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Perceptrons: An Introduction to Computational Geometry, Expanded Edition Paperback – December 28, 1987


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Product Details

  • Paperback: 308 pages
  • Publisher: The MIT Press; expanded edition edition (December 28, 1987)
  • Language: English
  • ISBN-10: 0262631113
  • ISBN-13: 978-0262631112
  • Product Dimensions: 9.1 x 5.9 x 0.8 inches
  • Shipping Weight: 1 pounds (View shipping rates and policies)
  • Average Customer Review: 5.0 out of 5 stars  See all reviews (3 customer reviews)
  • Amazon Best Sellers Rank: #831,619 in Books (See Top 100 in Books)

Editorial Reviews

About the Author

Marvin L. Minsky is Toshiba Professor of Media Arts and Sciences and Professor of Electrical Engineering and Computer Science at M.I.T. . Seymour A. Papert is Professor of Education and Media Technology also at M.I.T. .

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Most Helpful Customer Reviews

11 of 11 people found the following review helpful By A Customer on April 2, 2000
Format: Paperback
This is a seminal work in the field of Artificial Intelligence. Following an initial period of enthusiasm, the field encountered a period of frustration and disrepute. Minksy and Papert's 1969 book summed up this general feeling of frustration among researchers by demonstrating the representational limitations of Perceptrons (used in neural networks). Their arguments were very influential in the field and accepted by most without further analysis.
I found this book to be generally easy to read. Despite being written in 1969, it is still very timely.
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16 of 20 people found the following review helpful By Howard Schneider on November 26, 2000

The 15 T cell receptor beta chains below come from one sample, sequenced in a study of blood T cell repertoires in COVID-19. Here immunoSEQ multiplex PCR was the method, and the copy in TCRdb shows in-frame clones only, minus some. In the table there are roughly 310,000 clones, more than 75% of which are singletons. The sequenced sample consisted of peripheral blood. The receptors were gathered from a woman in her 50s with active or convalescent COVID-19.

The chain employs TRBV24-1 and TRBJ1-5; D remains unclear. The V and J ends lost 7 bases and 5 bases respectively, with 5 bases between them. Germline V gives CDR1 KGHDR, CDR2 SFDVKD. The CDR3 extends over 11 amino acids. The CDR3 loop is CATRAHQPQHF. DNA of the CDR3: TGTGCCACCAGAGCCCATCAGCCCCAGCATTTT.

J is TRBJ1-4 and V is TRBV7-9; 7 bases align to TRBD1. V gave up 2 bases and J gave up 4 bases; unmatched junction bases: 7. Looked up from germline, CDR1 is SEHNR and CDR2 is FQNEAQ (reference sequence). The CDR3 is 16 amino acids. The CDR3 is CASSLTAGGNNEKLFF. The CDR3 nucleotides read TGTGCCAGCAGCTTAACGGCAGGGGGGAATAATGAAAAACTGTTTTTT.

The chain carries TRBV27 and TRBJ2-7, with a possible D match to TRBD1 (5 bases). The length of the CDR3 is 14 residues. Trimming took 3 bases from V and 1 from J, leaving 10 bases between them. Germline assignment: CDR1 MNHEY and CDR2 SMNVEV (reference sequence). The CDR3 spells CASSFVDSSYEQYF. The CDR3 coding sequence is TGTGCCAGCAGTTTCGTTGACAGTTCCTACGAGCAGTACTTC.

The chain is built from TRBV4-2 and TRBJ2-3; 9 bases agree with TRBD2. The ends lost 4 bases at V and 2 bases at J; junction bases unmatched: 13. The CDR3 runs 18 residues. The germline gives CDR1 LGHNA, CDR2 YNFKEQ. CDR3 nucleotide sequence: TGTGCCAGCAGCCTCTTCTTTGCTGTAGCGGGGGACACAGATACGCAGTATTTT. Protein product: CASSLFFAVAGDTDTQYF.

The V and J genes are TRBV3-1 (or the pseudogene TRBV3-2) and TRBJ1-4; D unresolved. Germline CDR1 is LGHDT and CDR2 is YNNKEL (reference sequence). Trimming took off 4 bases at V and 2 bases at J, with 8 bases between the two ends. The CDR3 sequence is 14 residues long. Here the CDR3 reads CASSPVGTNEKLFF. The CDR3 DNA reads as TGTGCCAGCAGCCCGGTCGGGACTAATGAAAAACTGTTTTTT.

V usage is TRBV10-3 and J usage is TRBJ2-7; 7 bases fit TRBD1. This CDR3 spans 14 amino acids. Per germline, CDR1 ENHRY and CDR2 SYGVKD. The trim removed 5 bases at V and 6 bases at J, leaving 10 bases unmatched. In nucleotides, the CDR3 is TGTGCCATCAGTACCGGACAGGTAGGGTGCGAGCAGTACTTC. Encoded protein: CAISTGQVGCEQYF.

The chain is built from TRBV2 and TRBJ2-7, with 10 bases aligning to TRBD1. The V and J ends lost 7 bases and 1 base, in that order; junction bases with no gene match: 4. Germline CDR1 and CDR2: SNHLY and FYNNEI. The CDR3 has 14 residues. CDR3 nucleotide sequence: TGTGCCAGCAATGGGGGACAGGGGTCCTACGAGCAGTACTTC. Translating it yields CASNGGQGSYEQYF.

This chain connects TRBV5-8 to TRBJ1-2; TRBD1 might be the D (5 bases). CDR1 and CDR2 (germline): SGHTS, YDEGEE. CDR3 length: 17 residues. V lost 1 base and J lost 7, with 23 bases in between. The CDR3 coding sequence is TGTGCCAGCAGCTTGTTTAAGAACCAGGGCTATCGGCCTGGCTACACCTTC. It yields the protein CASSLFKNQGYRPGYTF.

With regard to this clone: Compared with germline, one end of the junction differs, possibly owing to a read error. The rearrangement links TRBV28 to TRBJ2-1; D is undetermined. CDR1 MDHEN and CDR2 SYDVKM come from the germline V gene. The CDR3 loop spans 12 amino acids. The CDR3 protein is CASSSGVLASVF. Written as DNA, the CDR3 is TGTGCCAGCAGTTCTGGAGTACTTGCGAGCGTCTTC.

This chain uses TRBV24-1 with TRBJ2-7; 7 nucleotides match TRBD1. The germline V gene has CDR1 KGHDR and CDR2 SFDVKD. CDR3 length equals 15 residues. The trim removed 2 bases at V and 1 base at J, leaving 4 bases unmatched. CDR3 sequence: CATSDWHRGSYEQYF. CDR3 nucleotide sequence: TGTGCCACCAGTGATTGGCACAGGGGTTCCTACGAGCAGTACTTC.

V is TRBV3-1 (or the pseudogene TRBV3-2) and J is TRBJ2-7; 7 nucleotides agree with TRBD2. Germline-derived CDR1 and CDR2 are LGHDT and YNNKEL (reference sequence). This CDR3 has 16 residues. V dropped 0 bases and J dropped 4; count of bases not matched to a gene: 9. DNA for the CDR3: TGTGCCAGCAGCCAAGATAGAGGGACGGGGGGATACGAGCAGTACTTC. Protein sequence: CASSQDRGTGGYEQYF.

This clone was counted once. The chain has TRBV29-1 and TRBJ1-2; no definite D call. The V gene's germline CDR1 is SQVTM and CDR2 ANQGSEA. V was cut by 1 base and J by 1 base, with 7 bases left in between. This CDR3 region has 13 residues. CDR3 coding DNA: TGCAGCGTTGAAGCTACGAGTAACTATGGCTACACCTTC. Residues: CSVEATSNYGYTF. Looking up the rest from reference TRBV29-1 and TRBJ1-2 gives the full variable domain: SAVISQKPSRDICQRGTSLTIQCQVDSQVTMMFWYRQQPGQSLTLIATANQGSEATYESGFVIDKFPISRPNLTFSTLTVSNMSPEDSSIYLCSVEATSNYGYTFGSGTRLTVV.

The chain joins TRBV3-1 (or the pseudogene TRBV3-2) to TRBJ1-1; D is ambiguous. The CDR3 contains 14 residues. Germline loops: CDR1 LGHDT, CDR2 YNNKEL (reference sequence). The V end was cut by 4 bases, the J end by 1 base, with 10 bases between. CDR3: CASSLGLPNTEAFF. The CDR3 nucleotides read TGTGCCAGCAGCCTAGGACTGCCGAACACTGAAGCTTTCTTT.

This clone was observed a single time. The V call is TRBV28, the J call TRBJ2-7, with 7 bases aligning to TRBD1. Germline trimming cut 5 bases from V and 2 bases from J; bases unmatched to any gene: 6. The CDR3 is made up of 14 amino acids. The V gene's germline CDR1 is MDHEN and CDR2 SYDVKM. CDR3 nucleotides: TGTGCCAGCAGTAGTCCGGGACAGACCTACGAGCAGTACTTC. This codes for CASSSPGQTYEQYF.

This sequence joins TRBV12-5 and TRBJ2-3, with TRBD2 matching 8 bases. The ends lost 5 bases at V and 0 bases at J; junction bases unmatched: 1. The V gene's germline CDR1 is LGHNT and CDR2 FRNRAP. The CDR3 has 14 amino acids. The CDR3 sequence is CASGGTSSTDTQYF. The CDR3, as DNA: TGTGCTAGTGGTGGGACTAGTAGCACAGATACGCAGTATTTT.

Format: Paperback
In 1958, Cornell psychologist Frank Rosenblatt proposed the 'perceptron', one of the first neural networks to become widely known. A retina sensory layer projected to an association layer made up of threshold logic units which in turn connected to the third layer, the response layer. If two groups of patterns are linearly separable then the perceptron network works well in learning to classify them in separate classes. In this reference, Minsky and Papert show that assuming a diameter-limited sensory retina, a perceptron network could not always compute connectedness, ie, determining if a line figure is one connected line or two separate lines. Extrapolating the conclusions of this reference to other sorts of neural networks was a big setback to the field at the time of this reference. However, it was subsequently shown that having an additional 'hidden' layer in the neural network overcame many of the limitations. This reference figures so prominently in the field of neural networks, and is often referred to in modern works. But of even greater significance, the history of the perceptron demonstrates the complexity of analyzing neural networks. Before this reference, artificial neural networks were considered terrific, after this reference limited, and then in the 1980s terrific again. But at the time of this writing, it is realized that despite physiological plausibility, artificial neural networks do not scale well to large or complex problems that brains can easily handle, and artificial neural networks as we know them may actually be not so terrific.
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0 of 3 people found the following review helpful By Ali Alderete on March 9, 2013
Format: Paperback Verified Purchase
Big book about those special computer science' topics, great if your looking for research material. I used it as a referral for my thesis,
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